Oregon Strategy Session: Trouble Through The Skies

Fletcher JohnsonCorrespondent ISeptember 23, 2009

After Oregon ended Utah’s 16-game win streak on Saturday, the talk wasn’t about what a great accomplishment that was, but rather Jeremiah Masoli’s poor passing performance.  Masoli is partially to blame for his problems last weekend, but here are some other reasons why Masoli has struggled and what the coaches can do to change this.

Does Helfrich Fit?

As a fellow Bleacher Creature said in an article of his own, the Goducks.com bio of Mark Helfrich says he has been brought in to focus on the passing game. 

Unfortunately, it seems that the creativity that Helfrich brings to the passing game is similar to that of Andy Ludwig and Gary Crowton.  His schemes seem easily decipherable by the opposing defense.  There are very few routes over the middle, or that try to cross the defensive backs up. 

Masoli’s one long pass play last Saturday was on a complete breakdown by the Utah defense.  The Utes were confused on the defensive call and Maehl was never covered from the time he lined up in the slot.

The last thing the coaches, including Helfrich, should do is listen to the fans.  Fans are irrational because they are passionate, but Helfrich must include tight end Ed Dickson more in the offense. 

I spotlighted Dickson on at least 15 plays in the first half, eight of which were passes.  On at least seven of those, Dickson was open.  In Helfrich’s defense, players have to make plays, and unfortunately three games into the season, Masoli isn’t making those through the air. 

Masoli’s Decision-Making

Some pass plays are designed to go to a certain receiver, but there is some disconnect between what Helfrich is teaching and what Masoli is seeing. 

It became evident early in the Utah game that either almost all the pass plays are designed to go to a certain receivers, or Masoli is no longer going through his progressions.  His offensive line gave him ample time on many occasions last Saturday, but Masoli still seemed to have happy feet.

On top of that, rarely does Masoli step into his throws anymore.  Many will say he has been known for throwing the ball on the run, but Masoli is never allowed to get in any rhythm when he is running and trying to throw 25-yard out routes.

For all Duck fans who heard about Masoli throwing to his receivers in the offseason, he sure does not seem to be in sync with anyone not named Jeff Maehl.  He is missing players in front, behind, too high, and too low.  You can attribute some of this to pressure, but you wonder how he mentally feels with certain players like Lavasier Tuinei and D.J. Davis. 

It is unfortunate that current Arizona State wide receiver Aaron Pflugrad left, but Masoli should have an understanding of the speed of his current receiving core.

Receiver Drops

In many cases, Masoli’s receivers have not helped him out:  Jamere Holland has dropped two touchdowns, and Maehl has dropped his fair share of passes as well.  It should make you wonder if our receiving core was overrated coming into the season. 

Something else to watch is how defenses play our receivers.  I would expect to see a ton of man coverage from California as they gear up to stop the run, so the Oregon receivers must shed their defenders in bump and run coverage.  If they get stuffed off the line, then we have another reason that the Oregon pass game is struggling.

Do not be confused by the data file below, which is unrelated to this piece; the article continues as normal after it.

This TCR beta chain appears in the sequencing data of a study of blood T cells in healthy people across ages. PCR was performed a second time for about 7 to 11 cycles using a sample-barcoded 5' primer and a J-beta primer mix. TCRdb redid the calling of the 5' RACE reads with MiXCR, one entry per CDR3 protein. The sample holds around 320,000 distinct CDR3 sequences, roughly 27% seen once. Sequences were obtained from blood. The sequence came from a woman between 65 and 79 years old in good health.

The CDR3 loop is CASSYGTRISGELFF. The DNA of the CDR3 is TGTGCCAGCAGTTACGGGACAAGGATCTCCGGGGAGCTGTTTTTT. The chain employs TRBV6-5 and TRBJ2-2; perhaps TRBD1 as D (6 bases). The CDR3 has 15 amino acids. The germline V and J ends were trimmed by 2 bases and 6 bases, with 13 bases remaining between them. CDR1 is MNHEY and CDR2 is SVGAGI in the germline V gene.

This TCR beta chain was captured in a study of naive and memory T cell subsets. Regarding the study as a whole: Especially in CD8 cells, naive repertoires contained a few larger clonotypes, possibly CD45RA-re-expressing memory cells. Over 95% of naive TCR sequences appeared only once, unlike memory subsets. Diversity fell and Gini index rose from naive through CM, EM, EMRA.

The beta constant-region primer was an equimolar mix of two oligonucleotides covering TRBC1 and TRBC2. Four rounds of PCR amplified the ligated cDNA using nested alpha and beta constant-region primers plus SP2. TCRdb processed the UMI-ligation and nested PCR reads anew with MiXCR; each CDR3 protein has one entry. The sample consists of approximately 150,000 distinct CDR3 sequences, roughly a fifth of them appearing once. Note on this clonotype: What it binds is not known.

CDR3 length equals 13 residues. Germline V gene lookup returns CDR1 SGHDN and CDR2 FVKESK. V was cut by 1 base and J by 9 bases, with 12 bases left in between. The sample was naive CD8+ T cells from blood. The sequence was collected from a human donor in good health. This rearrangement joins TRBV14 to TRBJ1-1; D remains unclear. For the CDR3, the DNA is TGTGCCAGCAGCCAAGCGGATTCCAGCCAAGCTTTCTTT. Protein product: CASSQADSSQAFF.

Offensive Line Still Struggling

This one is very low on my list because I feel the offensive line has vastly improved from the Boise State game.  If we would have lost line coach Steve Greatwood  in the offseason, our offense might be in complete shambles, but that is for a different story.

The line gave Masoli plenty of time last Saturday to complete passes, and he still had big struggles.  After halftime, the Ducks only threw the ball three times, but halftime adjustments and stubborn head coach Chip Kelly didn’t allow Masoli to throw. 

If they can avoid injuries, the offensive line will continue to gel, leading to the slight possibility that the Ducks and Masoli could show flashes of greatness like the team that finished 10-3 in 2008.


We start off with the need for creativity out of the coaching staff.  Run some quick slants and 10-yard ins.  Give Masoli a chance to get in a rhythm early because running the ball on every down won’t work against the big boys in the Pac-10.  Coach Kelly needs to be balanced to start off the game, otherwise his run is going to get stuffed all day.

Masoli has to calm down and remember to trust the team around him.  He seems to have this feeling that he needs to do everything himself, but he has some great playmakers around him that he needs to trust. 

Also, he must trust his arm.  He has started to guide the ball instead of throwing it.  That is another contributing factor to his lack of accuracy.  If he goes back to just throwing it and not trying to guide it, we should see his numbers improve greatly.

There have been some midseason predictions out there this week predicting the Ducks won’t win more than three games the rest of the season.  As much as I want to discredit these, if Oregon can’t move the ball through the air, these predictions are suddenly within the realm of possibility.      


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